Development & Aid, Headlines, Latin America & the Caribbean

DEVELOPMENT-ARGENTINA: Miners Turned Tour Guides Learn New Skills

Marcela Valente

BUENOS AIRES, Sep 19 1999 (IPS) - The Hipasam iron mine in Argentina, the largest of its kind in South America, has become a tourist attraction since the government deemed it unprofitable and closed it down in 1991.

“I don’t feel like a tourist guide but rather a local expert, because I know everything that goes on down there,” Luis Giménez, who worked in the mine since it began to operate in 1969 and now guides visitors, told IPS.

The mine is located in the province of Río Negro, 1,300 kms south of Buenos Aires and just under 30 kms from the Atlantic coast.

The population of the nearby town of Sierra Grande ballooned from 100 to 12,000 when the mine began to operate.

Today’s tourist business directly provides around 30 jobs. But if the mine were reopened it would provide work for at least 600 people, with the consequent impact on all other activity in the area.

Hipasam, the public enterprise that began to mine iron ore in the area, employed 1,200 miners at one point, and at its peak produced two million tonnes a year of iron ore, as well as lead, flourite, mica and magnesium.

Giménez, one of the many single, unskilled workers drawn to the area by the prospect of a steady job, pointed out that 99 percent of those who worked in the mine in the beginning came from other provinces and learned the ropes as they worked.

“Today we guide tourists, but my dream is that the mine will reopen,” said the former miner.

Women were banned from entering the Hipasam mine due to a local tradition according to which Mother Earth could become jealous and cause cave-ins.

The miners-turned-tourist guides tell of a female geologist who had to disguise herself as a man in order to descend into the mine. Today they embarassedly admit that most of the visitors are women.

The Hipasam mine was shut down in the context of the process of privatisations implemented by the government of Carlos Menem, under the argument that extracting and transporting the ore was no longer profitable after the sale of the state-owned steelworks Somisa, the mine’s only client.

But foreign investors are studying the possibility of reopening the mine, which has an estimated 200 years of reserves. That would demand, however, updating production methods to bring the mine into line with the requirements of today’s international market.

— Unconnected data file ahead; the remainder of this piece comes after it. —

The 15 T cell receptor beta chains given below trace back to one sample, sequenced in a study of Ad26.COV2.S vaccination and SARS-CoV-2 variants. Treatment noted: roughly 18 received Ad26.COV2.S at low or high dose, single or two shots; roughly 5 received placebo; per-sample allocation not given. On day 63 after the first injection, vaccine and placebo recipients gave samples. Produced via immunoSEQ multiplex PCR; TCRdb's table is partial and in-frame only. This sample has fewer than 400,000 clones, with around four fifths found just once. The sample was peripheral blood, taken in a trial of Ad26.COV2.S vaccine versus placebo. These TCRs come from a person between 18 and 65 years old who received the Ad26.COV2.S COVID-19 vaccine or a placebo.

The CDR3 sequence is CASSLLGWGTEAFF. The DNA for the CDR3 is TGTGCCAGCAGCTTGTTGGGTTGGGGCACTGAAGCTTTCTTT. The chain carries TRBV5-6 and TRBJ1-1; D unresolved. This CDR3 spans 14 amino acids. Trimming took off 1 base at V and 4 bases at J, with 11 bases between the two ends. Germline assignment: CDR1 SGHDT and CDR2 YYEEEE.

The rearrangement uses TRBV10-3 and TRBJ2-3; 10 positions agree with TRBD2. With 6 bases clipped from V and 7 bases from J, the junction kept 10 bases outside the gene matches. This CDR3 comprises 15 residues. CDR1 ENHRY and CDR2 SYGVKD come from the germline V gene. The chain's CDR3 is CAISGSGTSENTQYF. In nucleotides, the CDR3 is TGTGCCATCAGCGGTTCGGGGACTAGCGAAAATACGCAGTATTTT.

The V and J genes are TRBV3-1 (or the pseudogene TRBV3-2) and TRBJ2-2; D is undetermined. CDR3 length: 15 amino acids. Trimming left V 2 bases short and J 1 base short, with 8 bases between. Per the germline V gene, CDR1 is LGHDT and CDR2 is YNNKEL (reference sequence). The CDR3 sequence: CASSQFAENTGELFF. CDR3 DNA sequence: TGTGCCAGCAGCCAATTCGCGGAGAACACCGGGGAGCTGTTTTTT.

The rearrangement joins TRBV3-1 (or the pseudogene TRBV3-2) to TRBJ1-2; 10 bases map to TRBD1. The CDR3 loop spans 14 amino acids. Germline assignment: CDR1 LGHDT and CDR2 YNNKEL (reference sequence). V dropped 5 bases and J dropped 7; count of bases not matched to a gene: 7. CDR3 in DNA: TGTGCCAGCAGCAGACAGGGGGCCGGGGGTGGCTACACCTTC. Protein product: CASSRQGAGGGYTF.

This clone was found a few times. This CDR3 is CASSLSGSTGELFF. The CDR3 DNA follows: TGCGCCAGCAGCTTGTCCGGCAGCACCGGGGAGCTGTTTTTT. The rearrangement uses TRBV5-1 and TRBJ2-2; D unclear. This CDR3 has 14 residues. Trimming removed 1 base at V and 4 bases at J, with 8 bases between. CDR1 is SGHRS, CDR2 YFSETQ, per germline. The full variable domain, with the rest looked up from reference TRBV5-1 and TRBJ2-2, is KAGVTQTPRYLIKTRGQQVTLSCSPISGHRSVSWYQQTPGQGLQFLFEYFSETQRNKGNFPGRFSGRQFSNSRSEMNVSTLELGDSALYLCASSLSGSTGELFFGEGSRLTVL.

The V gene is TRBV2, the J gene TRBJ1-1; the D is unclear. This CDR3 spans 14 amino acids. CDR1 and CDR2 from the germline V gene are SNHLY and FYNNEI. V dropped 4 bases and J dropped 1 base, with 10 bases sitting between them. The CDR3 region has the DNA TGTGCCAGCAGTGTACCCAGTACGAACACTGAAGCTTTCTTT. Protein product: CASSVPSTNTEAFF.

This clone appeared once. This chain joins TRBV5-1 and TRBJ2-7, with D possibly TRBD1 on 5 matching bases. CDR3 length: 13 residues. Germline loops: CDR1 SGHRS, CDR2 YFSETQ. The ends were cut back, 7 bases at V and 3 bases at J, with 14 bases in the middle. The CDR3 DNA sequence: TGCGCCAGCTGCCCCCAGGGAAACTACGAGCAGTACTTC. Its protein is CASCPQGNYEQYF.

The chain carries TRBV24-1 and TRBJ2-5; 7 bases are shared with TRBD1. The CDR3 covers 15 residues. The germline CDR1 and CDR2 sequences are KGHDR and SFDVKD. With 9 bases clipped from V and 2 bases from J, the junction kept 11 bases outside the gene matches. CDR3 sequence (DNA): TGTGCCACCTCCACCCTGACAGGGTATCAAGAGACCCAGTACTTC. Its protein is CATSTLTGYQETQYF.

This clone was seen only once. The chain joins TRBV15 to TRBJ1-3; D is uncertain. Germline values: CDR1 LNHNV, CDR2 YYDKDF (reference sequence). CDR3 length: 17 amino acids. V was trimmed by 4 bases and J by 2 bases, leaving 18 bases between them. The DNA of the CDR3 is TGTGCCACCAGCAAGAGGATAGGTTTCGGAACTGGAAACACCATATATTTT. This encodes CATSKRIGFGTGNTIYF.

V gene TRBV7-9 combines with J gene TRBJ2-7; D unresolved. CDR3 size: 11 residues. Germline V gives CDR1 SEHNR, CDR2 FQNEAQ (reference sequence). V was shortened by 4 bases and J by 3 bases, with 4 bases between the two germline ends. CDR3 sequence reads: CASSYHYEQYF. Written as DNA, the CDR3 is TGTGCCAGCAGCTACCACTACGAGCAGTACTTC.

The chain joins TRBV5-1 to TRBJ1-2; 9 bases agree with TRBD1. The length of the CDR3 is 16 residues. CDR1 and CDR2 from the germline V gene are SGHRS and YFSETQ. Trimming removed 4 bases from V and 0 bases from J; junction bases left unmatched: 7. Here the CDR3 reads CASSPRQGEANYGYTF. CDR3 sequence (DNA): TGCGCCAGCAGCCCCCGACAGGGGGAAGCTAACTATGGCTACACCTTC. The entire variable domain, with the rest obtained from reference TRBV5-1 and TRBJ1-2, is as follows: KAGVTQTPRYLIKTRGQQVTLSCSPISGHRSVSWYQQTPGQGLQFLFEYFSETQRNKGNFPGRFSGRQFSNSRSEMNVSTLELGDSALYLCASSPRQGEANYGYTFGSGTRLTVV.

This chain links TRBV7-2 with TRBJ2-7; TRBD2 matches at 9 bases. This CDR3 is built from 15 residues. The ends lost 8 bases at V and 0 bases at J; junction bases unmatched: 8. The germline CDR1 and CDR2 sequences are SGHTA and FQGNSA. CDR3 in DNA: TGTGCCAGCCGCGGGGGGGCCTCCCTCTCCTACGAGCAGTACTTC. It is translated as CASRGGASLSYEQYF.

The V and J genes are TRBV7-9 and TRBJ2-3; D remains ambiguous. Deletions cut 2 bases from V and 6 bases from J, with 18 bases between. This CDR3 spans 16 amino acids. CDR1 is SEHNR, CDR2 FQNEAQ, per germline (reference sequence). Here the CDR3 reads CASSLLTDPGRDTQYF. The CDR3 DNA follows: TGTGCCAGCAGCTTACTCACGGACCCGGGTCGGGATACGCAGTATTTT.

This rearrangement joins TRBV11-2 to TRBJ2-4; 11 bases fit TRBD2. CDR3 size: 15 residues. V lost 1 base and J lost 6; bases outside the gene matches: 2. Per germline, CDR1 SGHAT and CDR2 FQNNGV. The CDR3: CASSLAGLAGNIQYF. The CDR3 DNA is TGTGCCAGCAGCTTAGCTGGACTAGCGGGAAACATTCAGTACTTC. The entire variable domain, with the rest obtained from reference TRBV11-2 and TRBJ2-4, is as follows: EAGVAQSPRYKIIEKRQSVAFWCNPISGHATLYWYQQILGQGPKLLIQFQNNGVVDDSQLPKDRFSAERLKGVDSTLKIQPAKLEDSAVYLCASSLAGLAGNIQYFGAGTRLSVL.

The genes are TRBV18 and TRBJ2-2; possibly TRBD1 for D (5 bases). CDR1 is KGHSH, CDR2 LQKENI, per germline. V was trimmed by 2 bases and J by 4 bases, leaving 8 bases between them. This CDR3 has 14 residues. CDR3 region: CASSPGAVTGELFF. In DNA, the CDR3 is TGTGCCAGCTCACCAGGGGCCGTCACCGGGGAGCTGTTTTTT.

The possible reopening of the mine has led many Sierra Grande residents to give up their plans to move away.

Tourism, meanwhile, has provided hopes for new jobs. Since 1994, more than 30,000 tourists have visited the mine by one of two routes – the “conventional” route or the “adventure” track.

The “conventional” visit involves a walking or bicycle tour of three kms of tunnels, some of which descend 100 metres into the ground. The tour ends in the Miner’s Museum.

Although the mine has a total of 96 kms of tunnels, the deepest of which stretches over 500 metres into the earth, the tour guides take visitors to areas that have already been exploited and have been declared safe from cave-ins.

In the Museum, visitors can see hammers, mining drills, explosive devices and photos from Hipasam’s boom period. The tourists are invited to try on miner’s clothing, boots and lantern helmets, and to entrust themselves to Saint Barbara, just as the miners did before they descended.

The “adventure” route involves descending more than 100 metres into the earth, and touring flooded areas of the mine in a raft dubbed by the miners “La Dudosa” (the Dubious One). Special lighting and sound effects help provide the impression of an operating mine.

Giménez, who initially lived in the mine’s “singles camp,” married and had three children in Sierra Grande. “Our children came up with this idea. They were not miners, but they know a lot about the mine, and some of them speak English or French.”

Giménez never imagined that he would end up working as a tour guide. But his desire to stay and wait for the anticipated reopening of the mine led him to adapt to the new working conditions.

The mine is not far from Puerto Madryn, in the southern province of Chubut, which draws tourists interested in observing whales, seals and sea elephants in their natural habitat. The excursion to Sierra Grande has been added to that traditional and internationally known tourist route.

The mine is visited by both Argentinian and foreign tourists, as well as students who shack up in cabins that belonged to the miners. Along the way, visitors gain a firsthand understanding of part of the history of the economy of this Southern Cone country.

 
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